I was pleased that I could experience the transference by feeling, hearing and witnessing the extent of the hostility and resentment towards me but particularly towards the mother. They were all fed up with the control Kate was exerting on the family it had been going on for months previously. As I listened I knew that they were right it had gone on a long time - too long. This was a sick family. Although the resentment was centred around food I knew this was not the real issue. My task was to bring about change to this much disunited family as soon as possible. The only enduring relationship was built on the duty which existed between the mother and Kate but this was one - sided. I realised that this was the only opportunity I would have to see the family together again. So I had to do something which would appeal to them all, but which included Kate.


I digress: When I worked in the Misericordia hospital in Canada years previously, I had to give passive movements to two women who hadn’t recovered from the anaesthetic during surgery. It was an odd experience: they were lying in private rooms intubated and unconscious waiting to recover consciousness. I would quietly carry out the daily procedure of moving their joints in readiness for them should they regain consciousness. I’d look at their faces and watch for them to frown indicating that perhaps a joint might be stiff or painful, wondering what was going on and hoping they would recover. Sometimes a nurse would come in and feed them via the tube. On one occasion I asked her what they were fed with? She told me it was a particular product which contained everything necessary to keep them healthy: All the protein, minerals, and vitamins they needed. And they did look healthy: their hair, nails and skin were obviously in the very good condition.

As I sat round the table amidst the hostility and looked at Kate I thought back to my experience in Canada. Kate was too ill to engage in rational discussion and gaining her trust would have taken time which wasn’t an option considering the seriousness of her condition. I saw that the meal times were an essential part of the cohesiveness of the family and that since Kate wasn’t eating she could be excused from mealtimes. Providing that she drank the product I’d discovered in Canada. It was readily available in chemist shops and I knew it would provide her with the nutrients she needed to keep her alive.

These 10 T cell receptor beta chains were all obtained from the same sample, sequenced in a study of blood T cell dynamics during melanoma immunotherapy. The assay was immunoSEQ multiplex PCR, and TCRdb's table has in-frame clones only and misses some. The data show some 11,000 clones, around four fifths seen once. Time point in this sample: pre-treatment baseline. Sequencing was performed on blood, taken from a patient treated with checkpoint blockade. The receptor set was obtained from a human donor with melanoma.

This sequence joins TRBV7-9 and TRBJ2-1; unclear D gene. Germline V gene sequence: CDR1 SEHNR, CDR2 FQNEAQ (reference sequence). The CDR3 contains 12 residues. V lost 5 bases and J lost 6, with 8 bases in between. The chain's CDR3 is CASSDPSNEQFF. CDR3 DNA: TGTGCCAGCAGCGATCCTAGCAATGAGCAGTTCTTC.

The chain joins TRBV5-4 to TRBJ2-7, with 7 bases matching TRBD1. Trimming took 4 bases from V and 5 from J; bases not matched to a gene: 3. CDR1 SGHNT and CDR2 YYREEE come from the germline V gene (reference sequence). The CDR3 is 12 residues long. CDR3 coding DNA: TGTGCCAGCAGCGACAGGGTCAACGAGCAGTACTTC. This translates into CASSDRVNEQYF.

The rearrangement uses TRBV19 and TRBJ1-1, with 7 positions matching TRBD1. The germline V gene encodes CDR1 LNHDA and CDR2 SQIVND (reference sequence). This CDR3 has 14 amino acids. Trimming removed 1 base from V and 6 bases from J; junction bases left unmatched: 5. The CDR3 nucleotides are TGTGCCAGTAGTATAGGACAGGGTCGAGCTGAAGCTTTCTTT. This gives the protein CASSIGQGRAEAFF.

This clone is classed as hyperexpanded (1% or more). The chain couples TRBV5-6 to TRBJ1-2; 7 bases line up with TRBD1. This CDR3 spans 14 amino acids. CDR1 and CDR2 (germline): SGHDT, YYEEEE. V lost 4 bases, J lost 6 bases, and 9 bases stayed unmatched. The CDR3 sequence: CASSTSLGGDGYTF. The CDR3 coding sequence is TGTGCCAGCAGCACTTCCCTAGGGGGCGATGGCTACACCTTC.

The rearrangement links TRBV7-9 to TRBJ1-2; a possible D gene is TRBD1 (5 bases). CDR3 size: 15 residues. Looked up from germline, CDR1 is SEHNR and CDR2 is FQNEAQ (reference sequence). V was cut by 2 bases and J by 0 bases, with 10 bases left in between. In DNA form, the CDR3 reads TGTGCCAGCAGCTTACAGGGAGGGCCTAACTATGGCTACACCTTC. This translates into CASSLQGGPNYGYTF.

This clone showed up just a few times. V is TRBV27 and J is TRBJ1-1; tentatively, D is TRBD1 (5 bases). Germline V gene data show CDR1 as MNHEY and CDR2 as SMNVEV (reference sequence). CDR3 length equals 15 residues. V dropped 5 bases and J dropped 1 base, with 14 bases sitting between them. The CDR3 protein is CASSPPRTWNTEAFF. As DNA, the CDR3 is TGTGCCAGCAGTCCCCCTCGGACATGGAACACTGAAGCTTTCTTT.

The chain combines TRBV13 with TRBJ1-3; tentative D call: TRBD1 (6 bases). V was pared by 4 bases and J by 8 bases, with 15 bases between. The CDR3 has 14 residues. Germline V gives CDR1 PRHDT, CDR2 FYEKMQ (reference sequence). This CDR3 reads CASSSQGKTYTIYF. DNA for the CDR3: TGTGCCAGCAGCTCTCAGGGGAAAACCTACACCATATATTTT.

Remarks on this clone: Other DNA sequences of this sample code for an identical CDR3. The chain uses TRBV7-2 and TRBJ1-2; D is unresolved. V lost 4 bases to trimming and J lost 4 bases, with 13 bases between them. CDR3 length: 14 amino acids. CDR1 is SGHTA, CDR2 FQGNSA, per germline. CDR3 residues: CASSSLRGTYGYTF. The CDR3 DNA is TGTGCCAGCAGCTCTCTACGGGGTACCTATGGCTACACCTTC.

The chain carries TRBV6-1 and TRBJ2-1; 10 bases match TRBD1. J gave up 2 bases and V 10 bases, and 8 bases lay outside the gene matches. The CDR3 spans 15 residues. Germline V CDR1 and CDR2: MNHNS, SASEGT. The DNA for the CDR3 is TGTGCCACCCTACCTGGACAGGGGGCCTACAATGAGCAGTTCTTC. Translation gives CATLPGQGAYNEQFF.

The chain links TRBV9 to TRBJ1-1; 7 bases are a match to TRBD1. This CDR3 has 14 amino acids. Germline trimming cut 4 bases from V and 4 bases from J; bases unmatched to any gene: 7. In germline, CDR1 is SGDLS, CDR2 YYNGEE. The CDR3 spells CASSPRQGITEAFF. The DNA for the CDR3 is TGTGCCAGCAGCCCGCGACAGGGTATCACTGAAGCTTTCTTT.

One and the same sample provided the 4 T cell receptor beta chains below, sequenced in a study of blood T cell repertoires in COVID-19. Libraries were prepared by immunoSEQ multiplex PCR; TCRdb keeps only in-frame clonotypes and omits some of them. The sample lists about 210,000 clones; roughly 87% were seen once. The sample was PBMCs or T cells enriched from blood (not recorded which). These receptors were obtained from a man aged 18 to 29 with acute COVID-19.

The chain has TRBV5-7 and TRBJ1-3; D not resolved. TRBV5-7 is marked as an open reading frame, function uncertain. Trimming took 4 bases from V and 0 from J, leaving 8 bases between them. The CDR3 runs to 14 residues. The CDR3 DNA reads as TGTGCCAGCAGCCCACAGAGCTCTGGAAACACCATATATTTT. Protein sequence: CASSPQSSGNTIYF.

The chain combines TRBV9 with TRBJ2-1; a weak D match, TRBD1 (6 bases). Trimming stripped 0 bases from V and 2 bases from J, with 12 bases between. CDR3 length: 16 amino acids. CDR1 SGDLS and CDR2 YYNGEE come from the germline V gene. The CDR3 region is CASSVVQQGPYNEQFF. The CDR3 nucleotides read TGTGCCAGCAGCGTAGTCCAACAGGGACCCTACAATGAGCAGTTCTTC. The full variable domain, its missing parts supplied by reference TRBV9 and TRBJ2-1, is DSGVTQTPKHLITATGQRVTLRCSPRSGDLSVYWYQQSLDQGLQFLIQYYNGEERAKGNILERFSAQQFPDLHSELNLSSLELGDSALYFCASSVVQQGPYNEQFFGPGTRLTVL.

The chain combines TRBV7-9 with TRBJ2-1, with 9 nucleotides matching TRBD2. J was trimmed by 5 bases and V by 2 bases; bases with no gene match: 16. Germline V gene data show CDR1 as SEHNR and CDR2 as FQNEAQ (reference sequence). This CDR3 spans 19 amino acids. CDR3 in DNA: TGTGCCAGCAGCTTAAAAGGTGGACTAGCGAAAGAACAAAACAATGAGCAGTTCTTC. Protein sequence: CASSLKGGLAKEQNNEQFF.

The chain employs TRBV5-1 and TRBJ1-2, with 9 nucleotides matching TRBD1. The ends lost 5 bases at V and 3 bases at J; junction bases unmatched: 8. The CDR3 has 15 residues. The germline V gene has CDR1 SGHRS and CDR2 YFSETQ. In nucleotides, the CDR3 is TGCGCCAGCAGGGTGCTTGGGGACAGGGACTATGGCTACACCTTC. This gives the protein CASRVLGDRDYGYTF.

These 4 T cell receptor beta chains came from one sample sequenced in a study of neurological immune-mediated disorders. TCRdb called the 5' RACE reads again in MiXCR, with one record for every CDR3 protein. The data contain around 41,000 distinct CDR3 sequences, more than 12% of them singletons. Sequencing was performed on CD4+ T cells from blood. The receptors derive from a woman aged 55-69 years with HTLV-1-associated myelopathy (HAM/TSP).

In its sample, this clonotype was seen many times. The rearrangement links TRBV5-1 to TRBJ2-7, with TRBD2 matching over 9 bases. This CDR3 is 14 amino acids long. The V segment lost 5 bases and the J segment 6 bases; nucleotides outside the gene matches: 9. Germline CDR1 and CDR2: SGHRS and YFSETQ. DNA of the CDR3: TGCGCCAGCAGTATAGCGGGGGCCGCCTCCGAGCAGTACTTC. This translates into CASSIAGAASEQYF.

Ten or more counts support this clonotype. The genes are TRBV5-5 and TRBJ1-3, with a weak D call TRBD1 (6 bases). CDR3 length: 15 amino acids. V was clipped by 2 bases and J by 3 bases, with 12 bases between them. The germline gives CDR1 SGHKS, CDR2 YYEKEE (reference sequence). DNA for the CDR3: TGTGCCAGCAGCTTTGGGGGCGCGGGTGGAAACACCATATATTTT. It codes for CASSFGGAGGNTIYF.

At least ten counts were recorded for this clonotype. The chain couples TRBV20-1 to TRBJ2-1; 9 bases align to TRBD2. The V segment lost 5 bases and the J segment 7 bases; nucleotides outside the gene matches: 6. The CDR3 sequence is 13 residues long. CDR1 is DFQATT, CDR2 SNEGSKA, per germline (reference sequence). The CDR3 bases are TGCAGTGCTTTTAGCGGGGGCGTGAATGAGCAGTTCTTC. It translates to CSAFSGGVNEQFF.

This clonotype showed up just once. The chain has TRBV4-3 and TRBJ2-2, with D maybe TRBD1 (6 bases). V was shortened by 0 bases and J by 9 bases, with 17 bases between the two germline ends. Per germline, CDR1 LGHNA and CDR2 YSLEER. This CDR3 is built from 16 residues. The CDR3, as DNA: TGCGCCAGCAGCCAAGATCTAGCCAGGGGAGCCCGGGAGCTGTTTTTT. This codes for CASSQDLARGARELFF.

I addressed the mother with my proposal with the family listening: she was to stop her vigil in the kitchen and resume cooking for the family as she had done previously. I assured them all, the drink would provide Kate with enough to sustain her. Kate was reluctant so I emphasised that seeing that she was still drinking it would only take a minute to take the prescribed drink four times a day. The advantage to her was that she wouldn’t have to struggle to eat at all. I needed to get them all to agree including Kate. The plan was for her mother to mix the drink and watch Kate drink it. The family seemed to agree and approved the proposal and I left saying I would return.

The next day I went to see the school where Kate was studying for her A levels. They were frightened by the seriousness and possible consequences of her condition, it was having a negative effect on the other children in Kate’s class. They were worried in case the other children, acceptably boisterous at times, should knock into her. They too were going to extreme lengths to protect her and to ensure Kate could sit the exams on time. She had stopped partaking in some classes, and was provided with a taxi to school because she was so frail.

Two days later I returned to see the mother alone, she appeared pleased to see me. I could see a slight change in her and she reported that Kate was drinking the nutriment drink although reluctantly. She readily discussed the family and elaborated on Kate’s condition which she told me had deteriorated over a number of months. She explained that Kate had been a girl guide and now was a rover where she had participated in expeditions and camping which she enjoyed. But she had given it up now because of her fragility: namely because of the risk of permanent damage to her heart and bones - osteoporosis. She had developed downy hair all over her body, her periods had stopped four months previously, etc.

She was pleased to tell me how the rest of the family were now sitting round the table eating the meals she was preparing. On that occasion I did not feel it appropriate to pry and ask her about her relationship with her husband I just relied on her to tell me what she felt she wanted to.

I didn’t know anything about causation but several motives occurred to me. Could it be Kate was afraid of impending woman hood and university? Or was it the fear that this seemingly close - knit family appeared to be breaking up with the possibility of the older sisters moving away from home? I also knew Kate’s illness in itself would have affected the relationship between her parents. Was there any infidelity on the part of the father which Kate had intuitively suspected which had triggered the anorexia? Or was Kate unconsciously trying to prevent them breaking up by uniting them with the concern of her illness?